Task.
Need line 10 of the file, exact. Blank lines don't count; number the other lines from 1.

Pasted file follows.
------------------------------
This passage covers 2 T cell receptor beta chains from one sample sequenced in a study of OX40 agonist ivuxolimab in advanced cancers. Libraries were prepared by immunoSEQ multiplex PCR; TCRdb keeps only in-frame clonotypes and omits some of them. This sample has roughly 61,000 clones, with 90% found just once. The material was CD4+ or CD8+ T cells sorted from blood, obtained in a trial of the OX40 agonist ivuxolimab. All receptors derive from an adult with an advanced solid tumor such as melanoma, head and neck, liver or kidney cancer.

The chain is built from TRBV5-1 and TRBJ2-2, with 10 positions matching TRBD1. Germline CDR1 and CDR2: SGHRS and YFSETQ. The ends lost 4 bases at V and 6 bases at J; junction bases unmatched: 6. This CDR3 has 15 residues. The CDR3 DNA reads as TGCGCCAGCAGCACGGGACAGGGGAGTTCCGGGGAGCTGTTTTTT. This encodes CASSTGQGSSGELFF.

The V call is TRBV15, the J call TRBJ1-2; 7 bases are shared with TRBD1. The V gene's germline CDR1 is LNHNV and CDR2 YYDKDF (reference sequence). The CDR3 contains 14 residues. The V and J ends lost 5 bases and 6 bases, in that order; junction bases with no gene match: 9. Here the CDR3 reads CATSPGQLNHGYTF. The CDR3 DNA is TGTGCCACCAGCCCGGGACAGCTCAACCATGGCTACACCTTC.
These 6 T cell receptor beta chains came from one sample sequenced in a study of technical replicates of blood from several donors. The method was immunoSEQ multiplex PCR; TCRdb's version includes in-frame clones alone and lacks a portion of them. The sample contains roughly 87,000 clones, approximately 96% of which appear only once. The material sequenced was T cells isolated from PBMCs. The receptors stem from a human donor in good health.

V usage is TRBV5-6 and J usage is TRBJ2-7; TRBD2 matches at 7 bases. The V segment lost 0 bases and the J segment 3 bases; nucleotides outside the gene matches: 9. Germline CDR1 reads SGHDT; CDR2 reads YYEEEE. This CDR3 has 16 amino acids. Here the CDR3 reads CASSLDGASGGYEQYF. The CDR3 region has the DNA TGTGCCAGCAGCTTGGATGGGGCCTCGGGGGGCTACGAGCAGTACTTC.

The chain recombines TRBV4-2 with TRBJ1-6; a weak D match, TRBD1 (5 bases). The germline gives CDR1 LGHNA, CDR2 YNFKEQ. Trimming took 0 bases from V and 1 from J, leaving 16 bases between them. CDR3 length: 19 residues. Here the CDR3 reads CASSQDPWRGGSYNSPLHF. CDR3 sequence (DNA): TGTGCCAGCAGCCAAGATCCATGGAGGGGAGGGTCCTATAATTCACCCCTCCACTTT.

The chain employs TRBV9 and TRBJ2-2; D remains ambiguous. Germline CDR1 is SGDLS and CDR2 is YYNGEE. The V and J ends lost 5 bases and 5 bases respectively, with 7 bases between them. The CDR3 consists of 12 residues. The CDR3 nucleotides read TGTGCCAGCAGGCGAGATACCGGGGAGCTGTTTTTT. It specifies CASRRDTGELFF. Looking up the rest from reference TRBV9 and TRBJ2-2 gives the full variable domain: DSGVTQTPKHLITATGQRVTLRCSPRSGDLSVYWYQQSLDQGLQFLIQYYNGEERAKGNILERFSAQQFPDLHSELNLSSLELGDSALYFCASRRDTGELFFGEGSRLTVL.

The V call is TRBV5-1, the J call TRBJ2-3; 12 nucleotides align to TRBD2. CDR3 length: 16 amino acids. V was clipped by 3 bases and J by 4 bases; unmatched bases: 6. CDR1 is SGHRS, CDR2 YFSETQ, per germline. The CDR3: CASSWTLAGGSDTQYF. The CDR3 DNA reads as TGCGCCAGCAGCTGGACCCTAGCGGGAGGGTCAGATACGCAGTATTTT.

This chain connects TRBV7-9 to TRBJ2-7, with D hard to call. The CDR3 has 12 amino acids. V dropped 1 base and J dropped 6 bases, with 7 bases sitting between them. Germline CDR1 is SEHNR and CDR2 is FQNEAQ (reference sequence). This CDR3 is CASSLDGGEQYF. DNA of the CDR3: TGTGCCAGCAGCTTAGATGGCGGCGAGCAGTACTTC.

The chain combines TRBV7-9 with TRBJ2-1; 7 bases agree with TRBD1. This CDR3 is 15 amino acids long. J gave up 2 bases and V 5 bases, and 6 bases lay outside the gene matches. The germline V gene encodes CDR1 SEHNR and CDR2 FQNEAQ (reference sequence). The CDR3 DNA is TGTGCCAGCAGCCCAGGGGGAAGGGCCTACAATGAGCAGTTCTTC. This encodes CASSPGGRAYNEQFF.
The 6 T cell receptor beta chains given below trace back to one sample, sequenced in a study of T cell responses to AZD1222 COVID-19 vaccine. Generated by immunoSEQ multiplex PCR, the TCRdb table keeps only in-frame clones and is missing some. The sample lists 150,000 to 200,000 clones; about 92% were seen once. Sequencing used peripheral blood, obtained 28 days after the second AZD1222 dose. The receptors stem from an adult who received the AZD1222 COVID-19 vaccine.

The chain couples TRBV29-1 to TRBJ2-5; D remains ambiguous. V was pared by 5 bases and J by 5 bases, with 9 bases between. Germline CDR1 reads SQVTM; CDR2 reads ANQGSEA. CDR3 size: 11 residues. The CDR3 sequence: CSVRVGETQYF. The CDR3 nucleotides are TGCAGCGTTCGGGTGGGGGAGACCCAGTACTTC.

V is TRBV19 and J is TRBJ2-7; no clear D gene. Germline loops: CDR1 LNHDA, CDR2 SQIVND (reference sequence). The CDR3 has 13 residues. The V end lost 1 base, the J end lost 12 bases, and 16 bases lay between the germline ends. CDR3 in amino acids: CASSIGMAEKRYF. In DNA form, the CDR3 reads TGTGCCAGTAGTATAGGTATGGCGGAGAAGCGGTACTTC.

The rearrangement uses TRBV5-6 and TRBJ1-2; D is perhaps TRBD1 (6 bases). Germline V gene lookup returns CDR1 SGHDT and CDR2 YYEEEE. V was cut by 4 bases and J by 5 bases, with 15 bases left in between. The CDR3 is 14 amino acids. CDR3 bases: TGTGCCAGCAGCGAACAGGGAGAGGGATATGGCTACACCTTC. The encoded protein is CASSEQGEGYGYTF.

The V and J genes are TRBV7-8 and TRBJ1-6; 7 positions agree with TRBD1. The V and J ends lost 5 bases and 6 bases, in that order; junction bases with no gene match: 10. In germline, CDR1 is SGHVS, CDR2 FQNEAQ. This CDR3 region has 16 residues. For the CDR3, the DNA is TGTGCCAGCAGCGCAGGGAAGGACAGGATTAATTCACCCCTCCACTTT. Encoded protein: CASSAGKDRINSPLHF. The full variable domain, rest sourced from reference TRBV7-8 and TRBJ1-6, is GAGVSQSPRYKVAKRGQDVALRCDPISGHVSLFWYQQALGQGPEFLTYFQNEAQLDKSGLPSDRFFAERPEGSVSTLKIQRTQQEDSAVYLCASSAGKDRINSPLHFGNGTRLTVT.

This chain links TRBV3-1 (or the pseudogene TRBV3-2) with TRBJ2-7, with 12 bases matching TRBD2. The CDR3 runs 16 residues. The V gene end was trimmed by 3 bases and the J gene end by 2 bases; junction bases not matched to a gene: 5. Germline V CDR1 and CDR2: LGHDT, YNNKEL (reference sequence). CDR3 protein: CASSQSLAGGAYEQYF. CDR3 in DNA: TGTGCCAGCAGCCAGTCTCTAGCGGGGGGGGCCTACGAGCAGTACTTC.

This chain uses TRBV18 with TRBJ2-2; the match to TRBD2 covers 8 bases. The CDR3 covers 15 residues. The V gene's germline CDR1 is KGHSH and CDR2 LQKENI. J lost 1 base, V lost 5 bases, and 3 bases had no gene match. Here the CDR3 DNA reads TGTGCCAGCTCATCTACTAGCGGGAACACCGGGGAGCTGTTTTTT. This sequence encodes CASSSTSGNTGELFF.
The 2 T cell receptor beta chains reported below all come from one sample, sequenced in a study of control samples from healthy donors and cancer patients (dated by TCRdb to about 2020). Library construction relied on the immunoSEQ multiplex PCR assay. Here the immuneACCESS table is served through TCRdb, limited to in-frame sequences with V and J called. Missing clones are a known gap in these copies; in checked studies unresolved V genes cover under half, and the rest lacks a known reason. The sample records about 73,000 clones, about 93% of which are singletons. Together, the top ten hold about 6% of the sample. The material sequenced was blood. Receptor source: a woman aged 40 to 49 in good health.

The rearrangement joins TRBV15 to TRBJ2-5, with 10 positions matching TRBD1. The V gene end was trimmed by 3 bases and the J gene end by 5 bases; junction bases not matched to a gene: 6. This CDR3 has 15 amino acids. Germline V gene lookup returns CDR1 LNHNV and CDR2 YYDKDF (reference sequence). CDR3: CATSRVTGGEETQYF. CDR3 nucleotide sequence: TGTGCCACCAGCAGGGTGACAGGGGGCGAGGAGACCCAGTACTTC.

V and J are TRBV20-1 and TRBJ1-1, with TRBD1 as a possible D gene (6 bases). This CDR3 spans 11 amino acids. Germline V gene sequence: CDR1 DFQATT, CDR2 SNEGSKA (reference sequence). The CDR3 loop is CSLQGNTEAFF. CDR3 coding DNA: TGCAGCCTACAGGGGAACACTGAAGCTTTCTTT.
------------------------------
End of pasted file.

The chain combines TRBV7-9 with TRBJ2-1; 7 bases agree with TRBD1. This CDR3 is 15 amino acids long. J gave up 2 bases and V 5 bases, and 6 bases lay outside the gene matches. The germline V gene encodes CDR1 SEHNR and CDR2 FQNEAQ (reference sequence). The CDR3 DNA is TGTGCCAGCAGCCCAGGGGGAAGGGCCTACAATGAGCAGTTCTTC. This encodes CASSPGGRAYNEQFF.